Canberrans will vote in three lower house seats at the next federal election, with a territory-wide redistribution process to be put in motion on Friday.
The Australian Electoral Commission confirmed the new seat would be created on the back of nation-leading population growth figures released in June, coming as the House of Representatives grows by one seat to 151 members from the next poll.
Victoria will add one new federal electorate, to have 38 seats and South Australia will drop from 11 seats to 10.
The existing electorates of Fenner and Canberra will be subject to redistributions to create the new seat, the first time since the late-1990s that Canberra has had more than two lower house representatives.
Electoral Commissioner Tom Rogers said an ACT redistribution committee would be appointed to complete the carve up and the public would be given the chance to make suggestions and comments about the new boundaries.
The ACT government and federal MPs welcomed the move, which ABC election analyst Antony Green said made it unlikely there would be an early election called by the government before late 2018.
He predicted a relatively quick redistribution process in Canberra, expecting shadow assistant treasurer Andrew Leigh's seat of Fenner would be pushed north, with Gai Brodtmann's seat of Canberra centring on Lake Burley Griffin.
The new third seat would then take in Tuggeranong.
"On past voting trends, the new seat would be stronger for the Liberal Party, but like Fenner and Canberra would still be a Labor seat," Mr Green said.
A third ACT seat, the electorate of Namadgi, was created in 1994 and abolished in 1997.
Labor's Annette Ellis held the seat until the 1998 federal election, before moving to the electorate of Canberra.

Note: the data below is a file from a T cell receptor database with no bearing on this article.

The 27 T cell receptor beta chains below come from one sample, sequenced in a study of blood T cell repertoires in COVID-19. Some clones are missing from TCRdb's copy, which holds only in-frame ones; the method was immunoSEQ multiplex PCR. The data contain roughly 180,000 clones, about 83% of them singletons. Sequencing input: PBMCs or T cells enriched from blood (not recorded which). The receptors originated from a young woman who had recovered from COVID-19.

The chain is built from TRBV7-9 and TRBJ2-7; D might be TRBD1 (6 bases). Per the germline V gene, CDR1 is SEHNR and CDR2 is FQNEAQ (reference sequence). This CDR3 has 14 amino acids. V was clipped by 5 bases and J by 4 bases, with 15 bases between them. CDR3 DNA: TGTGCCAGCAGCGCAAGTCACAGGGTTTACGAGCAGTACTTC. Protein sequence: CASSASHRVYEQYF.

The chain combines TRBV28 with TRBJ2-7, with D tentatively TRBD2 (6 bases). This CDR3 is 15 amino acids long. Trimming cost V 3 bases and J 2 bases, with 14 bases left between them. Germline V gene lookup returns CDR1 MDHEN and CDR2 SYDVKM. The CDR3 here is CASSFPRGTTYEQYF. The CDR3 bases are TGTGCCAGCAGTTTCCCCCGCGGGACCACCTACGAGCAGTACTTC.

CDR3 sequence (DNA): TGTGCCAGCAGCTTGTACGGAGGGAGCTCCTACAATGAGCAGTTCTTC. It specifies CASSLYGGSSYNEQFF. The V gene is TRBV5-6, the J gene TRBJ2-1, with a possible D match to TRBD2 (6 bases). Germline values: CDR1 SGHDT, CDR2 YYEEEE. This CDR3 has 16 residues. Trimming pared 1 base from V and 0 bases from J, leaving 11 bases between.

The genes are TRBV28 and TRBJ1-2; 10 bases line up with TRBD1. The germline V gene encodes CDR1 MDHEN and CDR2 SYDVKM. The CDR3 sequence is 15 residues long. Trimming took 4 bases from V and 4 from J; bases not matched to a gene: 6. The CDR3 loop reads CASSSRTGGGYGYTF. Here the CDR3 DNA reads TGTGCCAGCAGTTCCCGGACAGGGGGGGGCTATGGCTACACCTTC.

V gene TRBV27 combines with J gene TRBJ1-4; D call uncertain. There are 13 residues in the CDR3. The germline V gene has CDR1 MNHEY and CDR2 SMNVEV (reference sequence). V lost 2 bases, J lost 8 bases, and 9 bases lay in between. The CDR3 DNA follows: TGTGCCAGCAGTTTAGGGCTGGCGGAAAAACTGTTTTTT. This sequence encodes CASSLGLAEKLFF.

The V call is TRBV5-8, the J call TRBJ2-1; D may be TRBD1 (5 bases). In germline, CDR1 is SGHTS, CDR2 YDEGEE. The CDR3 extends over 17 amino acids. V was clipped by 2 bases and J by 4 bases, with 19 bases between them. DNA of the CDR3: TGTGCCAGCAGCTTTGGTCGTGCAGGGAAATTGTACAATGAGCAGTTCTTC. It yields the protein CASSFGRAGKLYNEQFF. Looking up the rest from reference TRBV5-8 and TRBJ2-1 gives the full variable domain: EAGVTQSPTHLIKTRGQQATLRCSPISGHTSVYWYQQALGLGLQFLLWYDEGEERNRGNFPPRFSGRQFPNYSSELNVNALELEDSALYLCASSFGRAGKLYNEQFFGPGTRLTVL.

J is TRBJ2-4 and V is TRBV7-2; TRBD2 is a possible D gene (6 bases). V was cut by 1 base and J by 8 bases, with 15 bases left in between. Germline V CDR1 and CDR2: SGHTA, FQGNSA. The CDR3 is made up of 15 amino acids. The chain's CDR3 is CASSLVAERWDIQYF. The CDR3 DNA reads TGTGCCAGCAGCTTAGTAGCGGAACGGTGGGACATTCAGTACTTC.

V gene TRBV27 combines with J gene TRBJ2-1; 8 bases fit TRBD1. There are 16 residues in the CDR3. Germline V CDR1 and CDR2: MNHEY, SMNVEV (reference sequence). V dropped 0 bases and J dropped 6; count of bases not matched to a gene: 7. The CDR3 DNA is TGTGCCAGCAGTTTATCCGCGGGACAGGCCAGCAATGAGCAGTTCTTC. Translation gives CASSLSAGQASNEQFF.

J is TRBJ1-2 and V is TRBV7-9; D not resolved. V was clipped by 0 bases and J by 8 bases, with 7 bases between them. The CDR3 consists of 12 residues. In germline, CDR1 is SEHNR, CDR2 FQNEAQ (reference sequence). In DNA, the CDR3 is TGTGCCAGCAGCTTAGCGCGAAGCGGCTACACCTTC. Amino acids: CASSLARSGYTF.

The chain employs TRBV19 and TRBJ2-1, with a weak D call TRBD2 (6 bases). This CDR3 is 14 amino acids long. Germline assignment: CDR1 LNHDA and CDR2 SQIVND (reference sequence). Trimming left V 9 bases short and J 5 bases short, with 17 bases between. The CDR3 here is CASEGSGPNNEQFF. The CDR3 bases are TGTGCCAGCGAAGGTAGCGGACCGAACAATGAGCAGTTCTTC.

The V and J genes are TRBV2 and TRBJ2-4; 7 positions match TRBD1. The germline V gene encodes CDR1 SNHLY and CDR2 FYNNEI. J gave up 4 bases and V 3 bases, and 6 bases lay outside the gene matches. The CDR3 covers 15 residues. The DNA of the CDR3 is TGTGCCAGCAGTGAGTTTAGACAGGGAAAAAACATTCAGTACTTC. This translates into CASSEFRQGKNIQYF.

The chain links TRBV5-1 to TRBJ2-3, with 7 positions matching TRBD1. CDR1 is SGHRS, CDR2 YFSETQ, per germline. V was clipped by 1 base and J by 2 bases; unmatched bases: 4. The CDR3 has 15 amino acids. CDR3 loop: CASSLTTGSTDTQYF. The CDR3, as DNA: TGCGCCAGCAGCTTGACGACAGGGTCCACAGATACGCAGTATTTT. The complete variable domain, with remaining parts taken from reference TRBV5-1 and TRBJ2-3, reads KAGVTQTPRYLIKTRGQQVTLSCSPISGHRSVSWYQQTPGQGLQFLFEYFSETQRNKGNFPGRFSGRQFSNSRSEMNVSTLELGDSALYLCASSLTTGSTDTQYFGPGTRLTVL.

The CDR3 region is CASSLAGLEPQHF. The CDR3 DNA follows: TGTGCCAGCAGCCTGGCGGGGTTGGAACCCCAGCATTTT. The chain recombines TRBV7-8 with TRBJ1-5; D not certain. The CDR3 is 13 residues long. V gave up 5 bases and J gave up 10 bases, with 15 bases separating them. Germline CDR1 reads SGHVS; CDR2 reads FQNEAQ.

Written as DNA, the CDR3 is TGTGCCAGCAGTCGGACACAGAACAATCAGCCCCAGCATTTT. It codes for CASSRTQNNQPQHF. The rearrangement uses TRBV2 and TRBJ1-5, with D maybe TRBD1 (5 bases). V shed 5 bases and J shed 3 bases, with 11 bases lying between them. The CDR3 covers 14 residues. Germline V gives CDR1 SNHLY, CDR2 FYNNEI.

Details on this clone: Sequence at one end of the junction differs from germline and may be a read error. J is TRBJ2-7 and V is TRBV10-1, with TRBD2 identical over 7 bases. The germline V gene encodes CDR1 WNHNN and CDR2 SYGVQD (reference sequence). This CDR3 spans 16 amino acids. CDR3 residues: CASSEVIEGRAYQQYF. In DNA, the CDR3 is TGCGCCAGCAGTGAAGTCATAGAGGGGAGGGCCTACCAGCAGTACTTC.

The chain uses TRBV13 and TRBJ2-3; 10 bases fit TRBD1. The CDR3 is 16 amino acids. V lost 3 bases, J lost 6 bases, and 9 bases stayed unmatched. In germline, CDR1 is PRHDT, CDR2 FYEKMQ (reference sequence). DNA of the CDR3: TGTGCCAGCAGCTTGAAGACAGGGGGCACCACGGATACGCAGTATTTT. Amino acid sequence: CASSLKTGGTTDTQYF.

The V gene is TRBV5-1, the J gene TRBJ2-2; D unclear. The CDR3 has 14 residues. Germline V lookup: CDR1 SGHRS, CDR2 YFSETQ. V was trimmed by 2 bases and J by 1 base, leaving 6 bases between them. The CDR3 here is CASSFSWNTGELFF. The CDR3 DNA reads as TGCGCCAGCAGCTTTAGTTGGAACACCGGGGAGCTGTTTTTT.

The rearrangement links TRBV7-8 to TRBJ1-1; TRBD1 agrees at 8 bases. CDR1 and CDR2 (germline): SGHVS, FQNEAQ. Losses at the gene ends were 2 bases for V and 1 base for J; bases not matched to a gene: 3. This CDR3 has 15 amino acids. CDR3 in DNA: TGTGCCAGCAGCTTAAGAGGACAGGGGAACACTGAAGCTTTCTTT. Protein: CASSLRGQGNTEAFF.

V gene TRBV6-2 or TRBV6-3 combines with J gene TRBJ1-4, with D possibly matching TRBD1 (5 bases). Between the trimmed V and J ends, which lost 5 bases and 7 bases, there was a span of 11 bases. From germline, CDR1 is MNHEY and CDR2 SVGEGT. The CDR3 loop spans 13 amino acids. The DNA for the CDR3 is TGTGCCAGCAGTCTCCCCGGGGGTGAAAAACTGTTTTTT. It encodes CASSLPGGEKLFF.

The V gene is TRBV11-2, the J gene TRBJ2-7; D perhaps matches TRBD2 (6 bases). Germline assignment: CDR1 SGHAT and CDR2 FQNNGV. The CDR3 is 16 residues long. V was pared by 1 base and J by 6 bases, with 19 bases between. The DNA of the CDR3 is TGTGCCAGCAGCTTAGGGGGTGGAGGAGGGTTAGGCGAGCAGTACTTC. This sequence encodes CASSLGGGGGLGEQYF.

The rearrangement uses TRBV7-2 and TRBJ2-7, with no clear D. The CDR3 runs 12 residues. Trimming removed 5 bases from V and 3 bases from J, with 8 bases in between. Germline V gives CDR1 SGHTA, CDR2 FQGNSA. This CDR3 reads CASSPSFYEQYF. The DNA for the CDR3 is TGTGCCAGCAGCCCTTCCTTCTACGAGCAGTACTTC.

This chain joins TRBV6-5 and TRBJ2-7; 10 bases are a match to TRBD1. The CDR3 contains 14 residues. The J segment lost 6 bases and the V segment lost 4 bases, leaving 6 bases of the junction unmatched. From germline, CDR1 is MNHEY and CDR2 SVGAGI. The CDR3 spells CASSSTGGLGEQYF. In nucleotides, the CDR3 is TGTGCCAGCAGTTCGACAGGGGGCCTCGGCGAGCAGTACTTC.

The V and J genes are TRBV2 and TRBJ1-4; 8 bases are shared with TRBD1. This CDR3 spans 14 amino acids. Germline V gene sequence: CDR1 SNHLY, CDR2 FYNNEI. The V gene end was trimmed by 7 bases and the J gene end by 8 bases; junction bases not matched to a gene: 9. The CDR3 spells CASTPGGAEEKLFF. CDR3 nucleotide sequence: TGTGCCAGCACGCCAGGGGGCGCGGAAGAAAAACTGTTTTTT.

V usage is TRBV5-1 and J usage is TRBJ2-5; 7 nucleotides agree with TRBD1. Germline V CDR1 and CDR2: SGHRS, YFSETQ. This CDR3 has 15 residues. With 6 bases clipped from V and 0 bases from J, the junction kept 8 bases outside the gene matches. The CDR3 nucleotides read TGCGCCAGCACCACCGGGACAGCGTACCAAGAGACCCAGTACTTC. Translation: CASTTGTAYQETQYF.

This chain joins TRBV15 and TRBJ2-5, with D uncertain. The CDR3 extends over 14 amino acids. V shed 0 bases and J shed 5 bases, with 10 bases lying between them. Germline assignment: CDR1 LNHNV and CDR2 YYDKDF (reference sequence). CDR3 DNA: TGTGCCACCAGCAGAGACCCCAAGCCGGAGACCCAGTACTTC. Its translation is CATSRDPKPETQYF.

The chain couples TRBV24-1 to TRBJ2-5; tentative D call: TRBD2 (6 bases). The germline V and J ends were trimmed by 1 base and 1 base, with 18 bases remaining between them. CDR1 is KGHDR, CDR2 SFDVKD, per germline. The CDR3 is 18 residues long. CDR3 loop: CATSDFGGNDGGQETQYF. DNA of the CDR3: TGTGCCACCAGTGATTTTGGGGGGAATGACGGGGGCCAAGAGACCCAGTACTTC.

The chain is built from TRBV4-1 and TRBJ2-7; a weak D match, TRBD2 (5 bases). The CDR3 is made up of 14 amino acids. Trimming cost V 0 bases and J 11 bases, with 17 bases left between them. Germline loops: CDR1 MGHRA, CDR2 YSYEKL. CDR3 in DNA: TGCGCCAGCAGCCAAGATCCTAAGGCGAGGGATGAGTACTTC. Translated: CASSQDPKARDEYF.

Mr Green predicted the new seat would take the same name.
Population data from December showed the capital grew by 11.2 per cent in five years to 2016, adding an extra 40,000 new residents and bringing the ACT's population to 406,403 people.
The redistribution process is designed to give each state and territory representation in proportion to its population, and to ensure there are a similar number of voters in each electorate of a given state or territory.
After public suggestions, the redistribution committee will publish an initial decision on where the boundaries will fall, along with reasons for the proposal.
A 28-day objection period will then take place, before written comments about the objections will be received.
Final decisions will go to the Special Minister of State and be tabled in Parliament, which has no power to reject or change the new electorates.
Currently the seat of Canberra, which includes the population of Norfolk Island, is the most populous in Australia, followed by Fenner.
Members of the public will be invited to suggest a name for the new electorate, based on guidelines published by the commission.
Electorates can be named after prominent Australians who have died after giving outstanding service to the nation.
In naming new divisions, the commission favours the names of former prime ministers, while names of geographical features and Indigenous names can also be considered.
The guidelines are not binding.
When the electorate of Fenner was changed from its former name of "Fraser" in 2015, the four-person redistribution committee was split on a proposal to rename Canberra as "Churcher", in recognition of respected Australian arts and cultural figure Betty Churcher who died in 2015.
A casting vote in favour of retaining the existing name settled the dispute, but the proposed name could be considered for the new seat.